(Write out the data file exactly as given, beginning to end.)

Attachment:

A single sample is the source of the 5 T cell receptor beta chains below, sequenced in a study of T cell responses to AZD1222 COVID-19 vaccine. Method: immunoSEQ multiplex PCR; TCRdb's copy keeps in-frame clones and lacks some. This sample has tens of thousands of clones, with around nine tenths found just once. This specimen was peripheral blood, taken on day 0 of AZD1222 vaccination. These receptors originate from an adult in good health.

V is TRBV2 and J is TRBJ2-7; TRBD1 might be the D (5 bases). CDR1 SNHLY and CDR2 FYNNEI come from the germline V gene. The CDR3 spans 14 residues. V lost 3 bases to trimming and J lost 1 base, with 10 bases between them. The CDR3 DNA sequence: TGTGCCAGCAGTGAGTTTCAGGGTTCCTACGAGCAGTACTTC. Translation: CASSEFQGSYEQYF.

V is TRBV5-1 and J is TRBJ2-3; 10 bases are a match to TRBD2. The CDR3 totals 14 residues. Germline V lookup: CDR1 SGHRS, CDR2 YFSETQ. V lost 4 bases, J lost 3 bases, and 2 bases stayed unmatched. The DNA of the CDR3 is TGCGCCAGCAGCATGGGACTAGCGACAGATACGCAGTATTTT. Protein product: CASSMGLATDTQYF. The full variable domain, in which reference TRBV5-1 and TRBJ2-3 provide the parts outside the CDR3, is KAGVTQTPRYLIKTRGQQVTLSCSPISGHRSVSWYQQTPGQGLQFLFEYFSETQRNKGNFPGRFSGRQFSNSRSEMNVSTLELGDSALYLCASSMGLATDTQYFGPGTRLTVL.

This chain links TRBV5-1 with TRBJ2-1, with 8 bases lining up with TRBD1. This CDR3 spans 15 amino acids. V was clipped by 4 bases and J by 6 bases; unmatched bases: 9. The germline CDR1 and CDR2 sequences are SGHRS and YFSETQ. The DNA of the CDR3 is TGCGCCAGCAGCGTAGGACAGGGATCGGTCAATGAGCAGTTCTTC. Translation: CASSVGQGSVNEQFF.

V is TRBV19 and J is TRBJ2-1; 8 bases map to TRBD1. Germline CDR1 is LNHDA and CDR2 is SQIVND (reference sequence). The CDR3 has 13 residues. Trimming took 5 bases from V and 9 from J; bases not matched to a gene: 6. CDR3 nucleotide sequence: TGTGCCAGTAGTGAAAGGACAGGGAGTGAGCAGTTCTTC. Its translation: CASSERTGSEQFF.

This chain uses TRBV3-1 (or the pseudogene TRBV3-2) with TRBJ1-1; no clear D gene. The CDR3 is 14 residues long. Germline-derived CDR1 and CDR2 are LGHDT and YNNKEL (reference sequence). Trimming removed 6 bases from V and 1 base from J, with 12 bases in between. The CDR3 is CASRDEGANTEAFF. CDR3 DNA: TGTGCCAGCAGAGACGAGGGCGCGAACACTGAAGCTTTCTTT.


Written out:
A single sample is the source of the 5 T cell receptor beta chains below, sequenced in a study of T cell responses to AZD1222 COVID-19 vaccine. Method: immunoSEQ multiplex PCR; TCRdb's copy keeps in-frame clones and lacks some. This sample has tens of thousands of clones, with around nine tenths found just once. This specimen was peripheral blood, taken on day 0 of AZD1222 vaccination. These receptors originate from an adult in good health.

V is TRBV2 and J is TRBJ2-7; TRBD1 might be the D (5 bases). CDR1 SNHLY and CDR2 FYNNEI come from the germline V gene. The CDR3 spans 14 residues. V lost 3 bases to trimming and J lost 1 base, with 10 bases between them. The CDR3 DNA sequence: TGTGCCAGCAGTGAGTTTCAGGGTTCCTACGAGCAGTACTTC. Translation: CASSEFQGSYEQYF.

V is TRBV5-1 and J is TRBJ2-3; 10 bases are a match to TRBD2. The CDR3 totals 14 residues. Germline V lookup: CDR1 SGHRS, CDR2 YFSETQ. V lost 4 bases, J lost 3 bases, and 2 bases stayed unmatched. The DNA of the CDR3 is TGCGCCAGCAGCATGGGACTAGCGACAGATACGCAGTATTTT. Protein product: CASSMGLATDTQYF. The full variable domain, in which reference TRBV5-1 and TRBJ2-3 provide the parts outside the CDR3, is KAGVTQTPRYLIKTRGQQVTLSCSPISGHRSVSWYQQTPGQGLQFLFEYFSETQRNKGNFPGRFSGRQFSNSRSEMNVSTLELGDSALYLCASSMGLATDTQYFGPGTRLTVL.

This chain links TRBV5-1 with TRBJ2-1, with 8 bases lining up with TRBD1. This CDR3 spans 15 amino acids. V was clipped by 4 bases and J by 6 bases; unmatched bases: 9. The germline CDR1 and CDR2 sequences are SGHRS and YFSETQ. The DNA of the CDR3 is TGCGCCAGCAGCGTAGGACAGGGATCGGTCAATGAGCAGTTCTTC. Translation: CASSVGQGSVNEQFF.

V is TRBV19 and J is TRBJ2-1; 8 bases map to TRBD1. Germline CDR1 is LNHDA and CDR2 is SQIVND (reference sequence). The CDR3 has 13 residues. Trimming took 5 bases from V and 9 from J; bases not matched to a gene: 6. CDR3 nucleotide sequence: TGTGCCAGTAGTGAAAGGACAGGGAGTGAGCAGTTCTTC. Its translation: CASSERTGSEQFF.

This chain uses TRBV3-1 (or the pseudogene TRBV3-2) with TRBJ1-1; no clear D gene. The CDR3 is 14 residues long. Germline-derived CDR1 and CDR2 are LGHDT and YNNKEL (reference sequence). Trimming removed 6 bases from V and 1 base from J, with 12 bases in between. The CDR3 is CASRDEGANTEAFF. CDR3 DNA: TGTGCCAGCAGAGACGAGGGCGCGAACACTGAAGCTTTCTTT.